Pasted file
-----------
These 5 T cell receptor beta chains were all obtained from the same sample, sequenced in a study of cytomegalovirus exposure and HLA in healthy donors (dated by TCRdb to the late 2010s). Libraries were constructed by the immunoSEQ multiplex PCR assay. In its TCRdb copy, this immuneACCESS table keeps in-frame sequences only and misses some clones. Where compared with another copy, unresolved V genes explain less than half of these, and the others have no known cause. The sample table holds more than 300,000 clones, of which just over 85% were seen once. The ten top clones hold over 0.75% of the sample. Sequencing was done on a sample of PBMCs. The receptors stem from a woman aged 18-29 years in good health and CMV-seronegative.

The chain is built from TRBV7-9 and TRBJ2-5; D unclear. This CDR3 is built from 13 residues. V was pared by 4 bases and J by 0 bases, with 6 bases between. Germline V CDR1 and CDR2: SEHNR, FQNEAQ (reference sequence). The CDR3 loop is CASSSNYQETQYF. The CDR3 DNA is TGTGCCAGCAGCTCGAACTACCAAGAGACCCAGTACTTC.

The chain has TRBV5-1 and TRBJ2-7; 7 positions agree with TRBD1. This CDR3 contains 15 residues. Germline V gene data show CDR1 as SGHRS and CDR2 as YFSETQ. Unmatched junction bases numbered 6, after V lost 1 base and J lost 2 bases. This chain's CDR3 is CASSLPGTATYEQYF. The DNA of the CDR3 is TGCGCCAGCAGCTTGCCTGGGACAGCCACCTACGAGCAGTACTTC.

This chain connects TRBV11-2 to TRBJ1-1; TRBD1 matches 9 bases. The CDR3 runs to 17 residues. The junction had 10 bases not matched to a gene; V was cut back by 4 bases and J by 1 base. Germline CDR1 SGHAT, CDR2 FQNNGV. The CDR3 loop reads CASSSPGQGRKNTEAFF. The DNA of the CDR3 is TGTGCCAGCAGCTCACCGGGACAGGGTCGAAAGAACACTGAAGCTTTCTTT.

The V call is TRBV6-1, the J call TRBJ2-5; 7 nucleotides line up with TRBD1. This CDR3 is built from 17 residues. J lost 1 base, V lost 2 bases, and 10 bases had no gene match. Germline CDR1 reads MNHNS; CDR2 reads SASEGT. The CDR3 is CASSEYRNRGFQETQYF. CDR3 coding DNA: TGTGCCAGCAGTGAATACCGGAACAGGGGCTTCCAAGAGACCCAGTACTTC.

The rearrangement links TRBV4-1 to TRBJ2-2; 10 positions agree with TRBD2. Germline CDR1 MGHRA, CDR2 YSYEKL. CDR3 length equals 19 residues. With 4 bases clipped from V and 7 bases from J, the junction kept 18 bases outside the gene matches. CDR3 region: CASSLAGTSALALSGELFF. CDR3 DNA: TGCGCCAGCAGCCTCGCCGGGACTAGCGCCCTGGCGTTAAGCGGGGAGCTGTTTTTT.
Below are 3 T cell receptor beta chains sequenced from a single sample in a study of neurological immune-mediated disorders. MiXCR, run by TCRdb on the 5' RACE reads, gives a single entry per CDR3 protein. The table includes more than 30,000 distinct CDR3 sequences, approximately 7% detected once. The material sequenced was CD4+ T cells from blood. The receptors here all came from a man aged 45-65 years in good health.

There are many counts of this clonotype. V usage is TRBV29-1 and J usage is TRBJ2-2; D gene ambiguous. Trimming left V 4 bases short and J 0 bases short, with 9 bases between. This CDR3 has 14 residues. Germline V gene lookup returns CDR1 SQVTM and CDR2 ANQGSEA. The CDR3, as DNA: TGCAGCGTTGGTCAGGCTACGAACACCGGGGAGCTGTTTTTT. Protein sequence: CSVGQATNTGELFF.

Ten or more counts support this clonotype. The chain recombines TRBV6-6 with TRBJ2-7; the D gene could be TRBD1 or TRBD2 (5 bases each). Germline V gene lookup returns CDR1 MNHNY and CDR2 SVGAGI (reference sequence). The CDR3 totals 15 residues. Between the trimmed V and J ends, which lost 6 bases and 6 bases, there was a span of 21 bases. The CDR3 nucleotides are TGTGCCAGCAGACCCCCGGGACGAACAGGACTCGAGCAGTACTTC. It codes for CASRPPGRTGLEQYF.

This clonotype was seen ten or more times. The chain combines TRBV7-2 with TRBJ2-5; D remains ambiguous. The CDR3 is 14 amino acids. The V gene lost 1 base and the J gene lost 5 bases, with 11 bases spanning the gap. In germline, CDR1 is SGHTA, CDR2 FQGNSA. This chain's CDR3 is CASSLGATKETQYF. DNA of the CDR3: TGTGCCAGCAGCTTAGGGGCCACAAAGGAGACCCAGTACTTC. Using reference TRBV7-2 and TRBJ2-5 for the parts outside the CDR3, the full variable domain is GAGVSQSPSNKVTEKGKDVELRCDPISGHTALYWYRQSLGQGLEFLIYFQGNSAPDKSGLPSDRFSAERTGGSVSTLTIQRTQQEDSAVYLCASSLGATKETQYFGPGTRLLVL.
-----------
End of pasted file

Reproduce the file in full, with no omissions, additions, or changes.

These 5 T cell receptor beta chains were all obtained from the same sample, sequenced in a study of cytomegalovirus exposure and HLA in healthy donors (dated by TCRdb to the late 2010s). Libraries were constructed by the immunoSEQ multiplex PCR assay. In its TCRdb copy, this immuneACCESS table keeps in-frame sequences only and misses some clones. Where compared with another copy, unresolved V genes explain less than half of these, and the others have no known cause. The sample table holds more than 300,000 clones, of which just over 85% were seen once. The ten top clones hold over 0.75% of the sample. Sequencing was done on a sample of PBMCs. The receptors stem from a woman aged 18-29 years in good health and CMV-seronegative.

The chain is built from TRBV7-9 and TRBJ2-5; D unclear. This CDR3 is built from 13 residues. V was pared by 4 bases and J by 0 bases, with 6 bases between. Germline V CDR1 and CDR2: SEHNR, FQNEAQ (reference sequence). The CDR3 loop is CASSSNYQETQYF. The CDR3 DNA is TGTGCCAGCAGCTCGAACTACCAAGAGACCCAGTACTTC.

The chain has TRBV5-1 and TRBJ2-7; 7 positions agree with TRBD1. This CDR3 contains 15 residues. Germline V gene data show CDR1 as SGHRS and CDR2 as YFSETQ. Unmatched junction bases numbered 6, after V lost 1 base and J lost 2 bases. This chain's CDR3 is CASSLPGTATYEQYF. The DNA of the CDR3 is TGCGCCAGCAGCTTGCCTGGGACAGCCACCTACGAGCAGTACTTC.

This chain connects TRBV11-2 to TRBJ1-1; TRBD1 matches 9 bases. The CDR3 runs to 17 residues. The junction had 10 bases not matched to a gene; V was cut back by 4 bases and J by 1 base. Germline CDR1 SGHAT, CDR2 FQNNGV. The CDR3 loop reads CASSSPGQGRKNTEAFF. The DNA of the CDR3 is TGTGCCAGCAGCTCACCGGGACAGGGTCGAAAGAACACTGAAGCTTTCTTT.

The V call is TRBV6-1, the J call TRBJ2-5; 7 nucleotides line up with TRBD1. This CDR3 is built from 17 residues. J lost 1 base, V lost 2 bases, and 10 bases had no gene match. Germline CDR1 reads MNHNS; CDR2 reads SASEGT. The CDR3 is CASSEYRNRGFQETQYF. CDR3 coding DNA: TGTGCCAGCAGTGAATACCGGAACAGGGGCTTCCAAGAGACCCAGTACTTC.

The rearrangement links TRBV4-1 to TRBJ2-2; 10 positions agree with TRBD2. Germline CDR1 MGHRA, CDR2 YSYEKL. CDR3 length equals 19 residues. With 4 bases clipped from V and 7 bases from J, the junction kept 18 bases outside the gene matches. CDR3 region: CASSLAGTSALALSGELFF. CDR3 DNA: TGCGCCAGCAGCCTCGCCGGGACTAGCGCCCTGGCGTTAAGCGGGGAGCTGTTTTTT.
Below are 3 T cell receptor beta chains sequenced from a single sample in a study of neurological immune-mediated disorders. MiXCR, run by TCRdb on the 5' RACE reads, gives a single entry per CDR3 protein. The table includes more than 30,000 distinct CDR3 sequences, approximately 7% detected once. The material sequenced was CD4+ T cells from blood. The receptors here all came from a man aged 45-65 years in good health.

There are many counts of this clonotype. V usage is TRBV29-1 and J usage is TRBJ2-2; D gene ambiguous. Trimming left V 4 bases short and J 0 bases short, with 9 bases between. This CDR3 has 14 residues. Germline V gene lookup returns CDR1 SQVTM and CDR2 ANQGSEA. The CDR3, as DNA: TGCAGCGTTGGTCAGGCTACGAACACCGGGGAGCTGTTTTTT. Protein sequence: CSVGQATNTGELFF.

Ten or more counts support this clonotype. The chain recombines TRBV6-6 with TRBJ2-7; the D gene could be TRBD1 or TRBD2 (5 bases each). Germline V gene lookup returns CDR1 MNHNY and CDR2 SVGAGI (reference sequence). The CDR3 totals 15 residues. Between the trimmed V and J ends, which lost 6 bases and 6 bases, there was a span of 21 bases. The CDR3 nucleotides are TGTGCCAGCAGACCCCCGGGACGAACAGGACTCGAGCAGTACTTC. It codes for CASRPPGRTGLEQYF.

This clonotype was seen ten or more times. The chain combines TRBV7-2 with TRBJ2-5; D remains ambiguous. The CDR3 is 14 amino acids. The V gene lost 1 base and the J gene lost 5 bases, with 11 bases spanning the gap. In germline, CDR1 is SGHTA, CDR2 FQGNSA. This chain's CDR3 is CASSLGATKETQYF. DNA of the CDR3: TGTGCCAGCAGCTTAGGGGCCACAAAGGAGACCCAGTACTTC. Using reference TRBV7-2 and TRBJ2-5 for the parts outside the CDR3, the full variable domain is GAGVSQSPSNKVTEKGKDVELRCDPISGHTALYWYRQSLGQGLEFLIYFQGNSAPDKSGLPSDRFSAERTGGSVSTLTIQRTQQEDSAVYLCASSLGATKETQYFGPGTRLLVL.